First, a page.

My hope is that those who doubt the very fundamentals of Mormonism honestly think about their motivations for staying and come to a true clarity within themselves.  Trying to maintain the kinds of ‘making doubt meaningful’ mental structures that some erect just takes too much striving- eventually, something will give.


4 Responses to “Borderline Mormons and Doubt”

  1. Jay said

    While I agree somewhat, as someone that has gone through the “dark night of the soul” I can say it has more to do with sadness of letting something you loved go than fear of family. Personally, family is the reason I stay Mormon, but our difference in belief was only a minor part of what filled me with sadness as I found out disturbing aspects of LDS Church history.

  2. nebula0 said

    Thank you for your reply Jay. Actually what you said is precisely what I intended in my post- those who have fundamental doubts about Mormonism likely stay Mormon because of social factors and in the process often (though obviously not in your case since you are perfectly aware) rationalize their staying by romanticizing their doubts. That is, the intellectual reasons they give betray the core issue which is usually family. If the family issue were gone, I would bet that many of these doubting intellectuals would be gone without much ado. I argue that’s why we see so many of these celebrations of doubt as religiously significant in various ways, rather than entertained as real, persistent clues that perhaps the thing believed in isn’t worth being believed in.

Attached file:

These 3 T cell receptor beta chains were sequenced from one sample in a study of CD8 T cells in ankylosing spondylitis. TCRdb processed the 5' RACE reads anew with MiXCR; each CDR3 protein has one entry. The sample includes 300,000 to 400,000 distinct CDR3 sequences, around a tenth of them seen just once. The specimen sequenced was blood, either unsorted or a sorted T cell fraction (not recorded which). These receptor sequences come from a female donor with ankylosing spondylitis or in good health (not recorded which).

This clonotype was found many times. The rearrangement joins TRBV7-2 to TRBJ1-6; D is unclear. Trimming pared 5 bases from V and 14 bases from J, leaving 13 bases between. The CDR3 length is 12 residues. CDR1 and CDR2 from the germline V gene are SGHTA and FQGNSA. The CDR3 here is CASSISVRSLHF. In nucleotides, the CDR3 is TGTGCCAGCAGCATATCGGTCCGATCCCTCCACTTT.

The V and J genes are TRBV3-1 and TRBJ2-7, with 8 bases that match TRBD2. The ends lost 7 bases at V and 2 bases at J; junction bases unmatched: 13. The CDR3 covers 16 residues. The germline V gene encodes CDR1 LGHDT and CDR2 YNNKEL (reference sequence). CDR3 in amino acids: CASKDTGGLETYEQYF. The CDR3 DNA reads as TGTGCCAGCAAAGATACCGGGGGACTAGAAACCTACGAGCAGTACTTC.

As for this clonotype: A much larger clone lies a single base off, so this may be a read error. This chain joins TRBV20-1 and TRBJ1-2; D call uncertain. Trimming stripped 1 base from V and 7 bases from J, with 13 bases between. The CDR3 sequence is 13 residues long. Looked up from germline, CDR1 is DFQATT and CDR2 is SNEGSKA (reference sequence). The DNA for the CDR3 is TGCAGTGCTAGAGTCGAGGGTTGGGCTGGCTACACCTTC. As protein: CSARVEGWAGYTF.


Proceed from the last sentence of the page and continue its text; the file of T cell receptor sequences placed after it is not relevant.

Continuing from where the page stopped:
THat isn’t to say though it would be easy for everyone. I think you’re right to point out that it isn’t easy for everyone to face that something they cherished as true they just can’t believe in anymore. Depending on how much you sacrificed for this belief system in terms of service, money, credibility, identity and so forth will probably determine the sting (which is also why some things are easy to let go of, like Santa, while many Christians become atheists talk about hwo difficult it was for them to decide that God doesn’t exist after all).

  3. Seth R. said

    I would also point out –

    Suppose I lose belief in the faith-claims of the LDS Church. Suppose I become an atheist in internal convictions.

    What then?

    What do I have to gain from no longer going to church? A free Sunday to lounge around at home? A self-satisfied sense of public defiance?

    Those seem like pretty poor compensation for not meeting with friends, spending one day a week in family activity, and losing the comforting familiarity of old ritual living.

    Not going to church gains me practically nothing – except a dubious personal vanity boost.

  4. Sam said

    Nebula, I pretty much agree with you. I would argue that much of the higher leadership in the church are the exceptions though, and I’m sure there are some regular members who serve only in the ward-level. Take away their family, wealth and everything else and they would still hold tight to their testimony. No matter what happens in this world, and in this life, they will continue to hold tight. But, in the end I think most of us figure out where we belong, for better or worse.